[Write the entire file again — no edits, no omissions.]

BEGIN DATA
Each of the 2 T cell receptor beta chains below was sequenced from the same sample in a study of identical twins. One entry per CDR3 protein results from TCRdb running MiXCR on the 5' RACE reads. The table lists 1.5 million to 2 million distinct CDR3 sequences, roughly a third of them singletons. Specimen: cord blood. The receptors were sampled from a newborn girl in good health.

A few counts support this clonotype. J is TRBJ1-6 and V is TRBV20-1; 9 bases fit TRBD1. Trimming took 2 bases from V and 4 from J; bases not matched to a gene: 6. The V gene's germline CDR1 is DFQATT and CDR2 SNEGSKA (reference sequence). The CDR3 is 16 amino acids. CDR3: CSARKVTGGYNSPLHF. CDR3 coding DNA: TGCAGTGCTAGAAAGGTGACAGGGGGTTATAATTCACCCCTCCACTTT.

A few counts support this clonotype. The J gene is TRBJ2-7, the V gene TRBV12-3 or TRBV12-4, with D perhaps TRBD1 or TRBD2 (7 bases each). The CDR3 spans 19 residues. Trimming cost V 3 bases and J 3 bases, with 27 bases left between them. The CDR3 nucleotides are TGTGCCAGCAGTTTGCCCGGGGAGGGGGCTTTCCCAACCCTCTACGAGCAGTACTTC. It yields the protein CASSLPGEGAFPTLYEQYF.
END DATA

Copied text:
Each of the 2 T cell receptor beta chains below was sequenced from the same sample in a study of identical twins. One entry per CDR3 protein results from TCRdb running MiXCR on the 5' RACE reads. The table lists 1.5 million to 2 million distinct CDR3 sequences, roughly a third of them singletons. Specimen: cord blood. The receptors were sampled from a newborn girl in good health.

A few counts support this clonotype. J is TRBJ1-6 and V is TRBV20-1; 9 bases fit TRBD1. Trimming took 2 bases from V and 4 from J; bases not matched to a gene: 6. The V gene's germline CDR1 is DFQATT and CDR2 SNEGSKA (reference sequence). The CDR3 is 16 amino acids. CDR3: CSARKVTGGYNSPLHF. CDR3 coding DNA: TGCAGTGCTAGAAAGGTGACAGGGGGTTATAATTCACCCCTCCACTTT.

A few counts support this clonotype. The J gene is TRBJ2-7, the V gene TRBV12-3 or TRBV12-4, with D perhaps TRBD1 or TRBD2 (7 bases each). The CDR3 spans 19 residues. Trimming cost V 3 bases and J 3 bases, with 27 bases left between them. The CDR3 nucleotides are TGTGCCAGCAGTTTGCCCGGGGAGGGGGCTTTCCCAACCCTCTACGAGCAGTACTTC. It yields the protein CASSLPGEGAFPTLYEQYF.